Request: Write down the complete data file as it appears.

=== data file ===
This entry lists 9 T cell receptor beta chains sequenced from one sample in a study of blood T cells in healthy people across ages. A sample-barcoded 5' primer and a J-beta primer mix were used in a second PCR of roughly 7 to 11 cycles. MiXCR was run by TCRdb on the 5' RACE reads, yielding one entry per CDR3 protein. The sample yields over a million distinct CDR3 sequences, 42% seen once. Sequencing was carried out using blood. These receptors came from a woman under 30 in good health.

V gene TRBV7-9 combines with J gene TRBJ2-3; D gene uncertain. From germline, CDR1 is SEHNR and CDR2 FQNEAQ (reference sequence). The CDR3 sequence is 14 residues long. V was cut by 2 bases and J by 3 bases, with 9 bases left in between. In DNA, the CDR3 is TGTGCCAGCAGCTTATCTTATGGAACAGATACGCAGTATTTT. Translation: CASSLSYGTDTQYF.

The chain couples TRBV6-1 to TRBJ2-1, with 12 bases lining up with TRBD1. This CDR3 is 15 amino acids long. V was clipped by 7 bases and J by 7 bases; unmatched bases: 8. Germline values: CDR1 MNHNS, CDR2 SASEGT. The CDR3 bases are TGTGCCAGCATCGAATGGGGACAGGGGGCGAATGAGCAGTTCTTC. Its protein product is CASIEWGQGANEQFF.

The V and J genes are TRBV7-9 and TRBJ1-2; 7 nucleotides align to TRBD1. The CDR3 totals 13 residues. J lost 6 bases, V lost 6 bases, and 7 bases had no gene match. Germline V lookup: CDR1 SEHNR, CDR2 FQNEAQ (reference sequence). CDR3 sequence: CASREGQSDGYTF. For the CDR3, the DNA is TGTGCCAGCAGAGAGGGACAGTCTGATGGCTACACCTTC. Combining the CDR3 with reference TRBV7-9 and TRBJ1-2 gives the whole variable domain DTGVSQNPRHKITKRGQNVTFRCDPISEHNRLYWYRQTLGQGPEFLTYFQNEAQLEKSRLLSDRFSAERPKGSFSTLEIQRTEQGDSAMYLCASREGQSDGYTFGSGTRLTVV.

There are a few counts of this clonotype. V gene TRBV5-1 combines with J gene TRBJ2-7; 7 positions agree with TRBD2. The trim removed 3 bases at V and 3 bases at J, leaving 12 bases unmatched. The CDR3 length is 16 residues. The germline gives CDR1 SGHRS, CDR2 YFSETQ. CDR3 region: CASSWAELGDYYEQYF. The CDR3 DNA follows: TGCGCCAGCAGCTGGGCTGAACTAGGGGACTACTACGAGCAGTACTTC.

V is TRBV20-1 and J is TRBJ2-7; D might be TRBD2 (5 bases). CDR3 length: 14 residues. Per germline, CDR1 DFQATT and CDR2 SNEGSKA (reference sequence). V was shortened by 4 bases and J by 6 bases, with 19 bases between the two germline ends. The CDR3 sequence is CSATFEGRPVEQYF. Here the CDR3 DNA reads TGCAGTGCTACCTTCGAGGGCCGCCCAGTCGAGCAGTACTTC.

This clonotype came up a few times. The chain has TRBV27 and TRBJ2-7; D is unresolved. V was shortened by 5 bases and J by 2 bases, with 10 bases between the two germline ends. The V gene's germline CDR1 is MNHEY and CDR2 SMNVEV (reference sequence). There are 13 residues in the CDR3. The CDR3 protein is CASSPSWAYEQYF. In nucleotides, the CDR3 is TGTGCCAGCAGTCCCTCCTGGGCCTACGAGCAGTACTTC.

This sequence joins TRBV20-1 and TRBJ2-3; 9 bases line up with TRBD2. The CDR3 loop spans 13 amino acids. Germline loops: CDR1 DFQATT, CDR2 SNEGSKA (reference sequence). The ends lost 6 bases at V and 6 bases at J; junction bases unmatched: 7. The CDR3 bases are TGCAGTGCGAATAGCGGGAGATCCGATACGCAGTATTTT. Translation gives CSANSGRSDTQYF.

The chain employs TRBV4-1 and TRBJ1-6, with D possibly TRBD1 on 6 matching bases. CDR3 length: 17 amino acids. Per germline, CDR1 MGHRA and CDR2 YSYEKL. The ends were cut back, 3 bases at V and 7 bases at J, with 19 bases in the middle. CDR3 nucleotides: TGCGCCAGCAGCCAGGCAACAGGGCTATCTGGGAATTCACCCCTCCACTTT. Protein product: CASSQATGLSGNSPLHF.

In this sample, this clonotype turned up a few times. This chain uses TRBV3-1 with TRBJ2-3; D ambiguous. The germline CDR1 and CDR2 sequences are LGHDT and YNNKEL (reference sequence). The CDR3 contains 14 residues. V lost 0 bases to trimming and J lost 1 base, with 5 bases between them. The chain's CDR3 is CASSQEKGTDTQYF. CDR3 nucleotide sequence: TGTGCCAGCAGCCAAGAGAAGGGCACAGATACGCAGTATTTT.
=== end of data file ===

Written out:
This entry lists 9 T cell receptor beta chains sequenced from one sample in a study of blood T cells in healthy people across ages. A sample-barcoded 5' primer and a J-beta primer mix were used in a second PCR of roughly 7 to 11 cycles. MiXCR was run by TCRdb on the 5' RACE reads, yielding one entry per CDR3 protein. The sample yields over a million distinct CDR3 sequences, 42% seen once. Sequencing was carried out using blood. These receptors came from a woman under 30 in good health.

V gene TRBV7-9 combines with J gene TRBJ2-3; D gene uncertain. From germline, CDR1 is SEHNR and CDR2 FQNEAQ (reference sequence). The CDR3 sequence is 14 residues long. V was cut by 2 bases and J by 3 bases, with 9 bases left in between. In DNA, the CDR3 is TGTGCCAGCAGCTTATCTTATGGAACAGATACGCAGTATTTT. Translation: CASSLSYGTDTQYF.

The chain couples TRBV6-1 to TRBJ2-1, with 12 bases lining up with TRBD1. This CDR3 is 15 amino acids long. V was clipped by 7 bases and J by 7 bases; unmatched bases: 8. Germline values: CDR1 MNHNS, CDR2 SASEGT. The CDR3 bases are TGTGCCAGCATCGAATGGGGACAGGGGGCGAATGAGCAGTTCTTC. Its protein product is CASIEWGQGANEQFF.

The V and J genes are TRBV7-9 and TRBJ1-2; 7 nucleotides align to TRBD1. The CDR3 totals 13 residues. J lost 6 bases, V lost 6 bases, and 7 bases had no gene match. Germline V lookup: CDR1 SEHNR, CDR2 FQNEAQ (reference sequence). CDR3 sequence: CASREGQSDGYTF. For the CDR3, the DNA is TGTGCCAGCAGAGAGGGACAGTCTGATGGCTACACCTTC. Combining the CDR3 with reference TRBV7-9 and TRBJ1-2 gives the whole variable domain DTGVSQNPRHKITKRGQNVTFRCDPISEHNRLYWYRQTLGQGPEFLTYFQNEAQLEKSRLLSDRFSAERPKGSFSTLEIQRTEQGDSAMYLCASREGQSDGYTFGSGTRLTVV.

There are a few counts of this clonotype. V gene TRBV5-1 combines with J gene TRBJ2-7; 7 positions agree with TRBD2. The trim removed 3 bases at V and 3 bases at J, leaving 12 bases unmatched. The CDR3 length is 16 residues. The germline gives CDR1 SGHRS, CDR2 YFSETQ. CDR3 region: CASSWAELGDYYEQYF. The CDR3 DNA follows: TGCGCCAGCAGCTGGGCTGAACTAGGGGACTACTACGAGCAGTACTTC.

V is TRBV20-1 and J is TRBJ2-7; D might be TRBD2 (5 bases). CDR3 length: 14 residues. Per germline, CDR1 DFQATT and CDR2 SNEGSKA (reference sequence). V was shortened by 4 bases and J by 6 bases, with 19 bases between the two germline ends. The CDR3 sequence is CSATFEGRPVEQYF. Here the CDR3 DNA reads TGCAGTGCTACCTTCGAGGGCCGCCCAGTCGAGCAGTACTTC.

This clonotype came up a few times. The chain has TRBV27 and TRBJ2-7; D is unresolved. V was shortened by 5 bases and J by 2 bases, with 10 bases between the two germline ends. The V gene's germline CDR1 is MNHEY and CDR2 SMNVEV (reference sequence). There are 13 residues in the CDR3. The CDR3 protein is CASSPSWAYEQYF. In nucleotides, the CDR3 is TGTGCCAGCAGTCCCTCCTGGGCCTACGAGCAGTACTTC.

This sequence joins TRBV20-1 and TRBJ2-3; 9 bases line up with TRBD2. The CDR3 loop spans 13 amino acids. Germline loops: CDR1 DFQATT, CDR2 SNEGSKA (reference sequence). The ends lost 6 bases at V and 6 bases at J; junction bases unmatched: 7. The CDR3 bases are TGCAGTGCGAATAGCGGGAGATCCGATACGCAGTATTTT. Translation gives CSANSGRSDTQYF.

The chain employs TRBV4-1 and TRBJ1-6, with D possibly TRBD1 on 6 matching bases. CDR3 length: 17 amino acids. Per germline, CDR1 MGHRA and CDR2 YSYEKL. The ends were cut back, 3 bases at V and 7 bases at J, with 19 bases in the middle. CDR3 nucleotides: TGCGCCAGCAGCCAGGCAACAGGGCTATCTGGGAATTCACCCCTCCACTTT. Protein product: CASSQATGLSGNSPLHF.

In this sample, this clonotype turned up a few times. This chain uses TRBV3-1 with TRBJ2-3; D ambiguous. The germline CDR1 and CDR2 sequences are LGHDT and YNNKEL (reference sequence). The CDR3 contains 14 residues. V lost 0 bases to trimming and J lost 1 base, with 5 bases between them. The chain's CDR3 is CASSQEKGTDTQYF. CDR3 nucleotide sequence: TGTGCCAGCAGCCAAGAGAAGGGCACAGATACGCAGTATTTT.